Advantages and Challenges of CVA Questionnaires

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Although CVA's question format has advantages in studies with small numbers of attributes, its task can be challenging for the respondent.  To be sure that your CVA questionnaire is appropriate for the study, you must:


keep the number of attributes small,

pretest the questionnaire, and

conclude that the resulting utilities are reasonable,


before you proceed.


Any conjoint questionnaire can be difficult for the respondent, but CVA questionnaires can be particularly so.  Unlike our ACA System for Adaptive Conjoint Analysis, CVA does not use any strategy for simplifying the respondent's task.  Every question involves consideration of all the conjoint attributes.  CVA can create either single concept (card sort) or pairwise comparison (two concepts at a time).  With pairwise questions, the amount of information the respondent must consider is twice as great as with single concept methods.


Unless the number of attributes is quite small, (no more than about six to eight) there is risk that respondents may become overloaded, and that the quality of the data collected may suffer.  For this reason, we recommend other types of questionnaires if many attributes must be studied.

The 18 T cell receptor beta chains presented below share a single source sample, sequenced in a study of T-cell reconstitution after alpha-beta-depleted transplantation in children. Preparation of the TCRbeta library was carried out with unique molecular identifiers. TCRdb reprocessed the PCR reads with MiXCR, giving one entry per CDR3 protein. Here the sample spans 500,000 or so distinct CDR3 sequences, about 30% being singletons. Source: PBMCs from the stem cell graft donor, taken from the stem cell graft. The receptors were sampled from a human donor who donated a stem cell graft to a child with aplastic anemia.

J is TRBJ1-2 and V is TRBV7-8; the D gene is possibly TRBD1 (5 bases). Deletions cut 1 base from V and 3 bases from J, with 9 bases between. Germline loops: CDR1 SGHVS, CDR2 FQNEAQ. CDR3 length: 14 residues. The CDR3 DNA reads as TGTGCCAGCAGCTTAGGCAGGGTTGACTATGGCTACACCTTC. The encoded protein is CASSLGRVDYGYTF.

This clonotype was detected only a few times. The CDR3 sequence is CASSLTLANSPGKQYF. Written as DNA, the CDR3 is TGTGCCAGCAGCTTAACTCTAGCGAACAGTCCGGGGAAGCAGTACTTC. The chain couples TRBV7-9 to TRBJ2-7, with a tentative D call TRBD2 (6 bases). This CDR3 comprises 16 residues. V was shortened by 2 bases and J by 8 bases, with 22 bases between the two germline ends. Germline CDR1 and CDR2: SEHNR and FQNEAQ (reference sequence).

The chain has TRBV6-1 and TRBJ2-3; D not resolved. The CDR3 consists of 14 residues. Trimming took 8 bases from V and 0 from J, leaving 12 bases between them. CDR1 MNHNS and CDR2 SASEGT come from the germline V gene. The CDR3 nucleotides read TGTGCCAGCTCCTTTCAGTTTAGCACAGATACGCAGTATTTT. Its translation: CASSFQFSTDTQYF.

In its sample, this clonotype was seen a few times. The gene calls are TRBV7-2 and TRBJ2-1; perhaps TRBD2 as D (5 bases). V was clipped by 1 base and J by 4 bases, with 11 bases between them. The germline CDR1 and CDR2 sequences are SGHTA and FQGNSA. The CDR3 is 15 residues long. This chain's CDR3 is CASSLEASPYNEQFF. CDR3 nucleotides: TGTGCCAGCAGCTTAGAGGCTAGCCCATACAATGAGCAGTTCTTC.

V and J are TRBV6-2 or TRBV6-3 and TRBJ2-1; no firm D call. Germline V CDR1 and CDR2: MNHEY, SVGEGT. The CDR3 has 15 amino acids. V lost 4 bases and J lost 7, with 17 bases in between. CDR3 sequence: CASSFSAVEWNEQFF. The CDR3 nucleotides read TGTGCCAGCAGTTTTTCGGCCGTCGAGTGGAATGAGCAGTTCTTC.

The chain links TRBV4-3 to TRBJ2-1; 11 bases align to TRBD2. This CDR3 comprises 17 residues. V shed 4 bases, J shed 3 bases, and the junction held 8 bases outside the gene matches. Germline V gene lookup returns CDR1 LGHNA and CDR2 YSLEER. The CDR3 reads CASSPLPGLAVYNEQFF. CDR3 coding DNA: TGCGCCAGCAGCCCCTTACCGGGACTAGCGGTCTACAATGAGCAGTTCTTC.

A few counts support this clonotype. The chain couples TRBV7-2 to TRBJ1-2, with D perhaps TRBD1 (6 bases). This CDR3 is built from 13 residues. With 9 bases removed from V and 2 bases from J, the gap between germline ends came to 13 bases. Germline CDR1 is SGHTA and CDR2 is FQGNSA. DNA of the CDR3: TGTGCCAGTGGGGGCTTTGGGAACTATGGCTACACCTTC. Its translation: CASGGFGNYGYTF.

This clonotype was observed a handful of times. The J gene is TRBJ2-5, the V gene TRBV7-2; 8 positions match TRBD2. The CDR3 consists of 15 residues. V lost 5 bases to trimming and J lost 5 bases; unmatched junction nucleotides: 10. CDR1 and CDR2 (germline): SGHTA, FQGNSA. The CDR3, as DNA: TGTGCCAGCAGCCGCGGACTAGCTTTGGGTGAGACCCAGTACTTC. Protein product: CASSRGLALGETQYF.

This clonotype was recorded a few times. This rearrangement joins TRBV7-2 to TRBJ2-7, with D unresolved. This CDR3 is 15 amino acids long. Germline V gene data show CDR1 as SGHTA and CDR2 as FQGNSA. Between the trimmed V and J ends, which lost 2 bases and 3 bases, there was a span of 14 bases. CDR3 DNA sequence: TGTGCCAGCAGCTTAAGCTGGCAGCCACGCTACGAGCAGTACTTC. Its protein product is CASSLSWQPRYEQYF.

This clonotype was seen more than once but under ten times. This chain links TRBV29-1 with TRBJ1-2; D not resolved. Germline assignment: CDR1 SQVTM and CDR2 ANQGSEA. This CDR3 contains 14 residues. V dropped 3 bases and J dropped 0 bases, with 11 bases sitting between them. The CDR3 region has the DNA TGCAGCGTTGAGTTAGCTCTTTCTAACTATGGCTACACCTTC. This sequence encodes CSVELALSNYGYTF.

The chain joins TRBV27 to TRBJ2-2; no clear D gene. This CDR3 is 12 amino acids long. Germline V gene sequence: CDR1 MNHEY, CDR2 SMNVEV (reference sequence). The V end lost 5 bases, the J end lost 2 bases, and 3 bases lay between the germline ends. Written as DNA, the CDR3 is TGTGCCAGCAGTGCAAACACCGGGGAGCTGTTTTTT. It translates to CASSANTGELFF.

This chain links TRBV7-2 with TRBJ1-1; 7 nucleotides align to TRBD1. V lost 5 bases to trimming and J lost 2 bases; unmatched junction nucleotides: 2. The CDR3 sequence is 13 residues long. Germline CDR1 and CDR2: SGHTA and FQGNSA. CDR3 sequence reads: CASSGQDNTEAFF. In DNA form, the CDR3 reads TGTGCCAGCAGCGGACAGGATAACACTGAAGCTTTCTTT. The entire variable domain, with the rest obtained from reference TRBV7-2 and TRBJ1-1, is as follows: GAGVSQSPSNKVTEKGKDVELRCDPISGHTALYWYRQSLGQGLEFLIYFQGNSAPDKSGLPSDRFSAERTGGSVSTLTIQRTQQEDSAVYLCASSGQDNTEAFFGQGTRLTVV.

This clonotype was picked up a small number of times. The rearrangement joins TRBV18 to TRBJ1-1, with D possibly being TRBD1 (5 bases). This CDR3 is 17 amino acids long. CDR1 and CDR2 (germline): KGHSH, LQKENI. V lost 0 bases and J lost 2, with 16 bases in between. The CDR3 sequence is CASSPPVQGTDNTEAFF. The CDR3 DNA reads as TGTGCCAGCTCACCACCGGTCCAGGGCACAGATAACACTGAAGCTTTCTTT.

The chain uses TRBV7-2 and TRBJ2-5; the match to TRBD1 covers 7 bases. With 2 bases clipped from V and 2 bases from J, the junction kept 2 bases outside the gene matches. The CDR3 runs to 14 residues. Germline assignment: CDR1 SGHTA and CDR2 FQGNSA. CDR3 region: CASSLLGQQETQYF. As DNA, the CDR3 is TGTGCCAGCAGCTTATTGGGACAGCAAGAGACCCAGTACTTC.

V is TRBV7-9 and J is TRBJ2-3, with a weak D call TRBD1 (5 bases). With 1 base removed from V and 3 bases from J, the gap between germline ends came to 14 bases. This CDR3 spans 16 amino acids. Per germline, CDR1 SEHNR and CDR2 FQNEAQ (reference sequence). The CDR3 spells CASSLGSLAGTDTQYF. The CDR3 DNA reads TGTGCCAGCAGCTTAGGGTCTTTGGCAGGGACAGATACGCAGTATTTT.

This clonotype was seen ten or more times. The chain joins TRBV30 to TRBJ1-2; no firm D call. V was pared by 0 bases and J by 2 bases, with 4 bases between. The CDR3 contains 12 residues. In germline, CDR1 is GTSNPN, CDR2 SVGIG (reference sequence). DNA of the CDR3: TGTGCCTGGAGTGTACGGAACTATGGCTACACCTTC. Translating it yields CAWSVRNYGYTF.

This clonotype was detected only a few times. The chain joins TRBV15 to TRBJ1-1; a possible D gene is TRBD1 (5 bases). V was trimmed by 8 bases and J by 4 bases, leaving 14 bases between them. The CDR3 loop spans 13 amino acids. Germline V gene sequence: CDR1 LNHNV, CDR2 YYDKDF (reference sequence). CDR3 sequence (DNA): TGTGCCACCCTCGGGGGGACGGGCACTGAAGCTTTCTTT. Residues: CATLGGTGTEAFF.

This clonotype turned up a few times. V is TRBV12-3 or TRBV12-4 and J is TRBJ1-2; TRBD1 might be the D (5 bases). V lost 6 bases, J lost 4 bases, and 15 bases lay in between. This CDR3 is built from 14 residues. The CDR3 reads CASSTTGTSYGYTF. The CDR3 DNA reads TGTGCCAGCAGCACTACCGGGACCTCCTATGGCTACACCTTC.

In summary, although the CVA question format can be very effective when the number of attributes is not too large, we are concerned that inappropriate use of CVA may produce questionnaires that are too difficult for respondents.  As with any conjoint method, but particularly so in this case, it is essential to pretest the questionnaire:  


answer the questionnaire yourself, and analyze your own data to make sure the part-worth utilities mirror your own values.


have others answer the questionnaire to report to you about whether it's too difficult.


have a sample of relevant respondents answer the questionnaire and analyze their data.  Be particularly alert for "nonsense" results with respect to price.  If many respondents have higher utilities for higher prices, then the data are suspect.


If you do keep the number of attributes small and if you do pretest the questionnaire, concluding that the resulting utilities are reasonable, then you can proceed with confidence.


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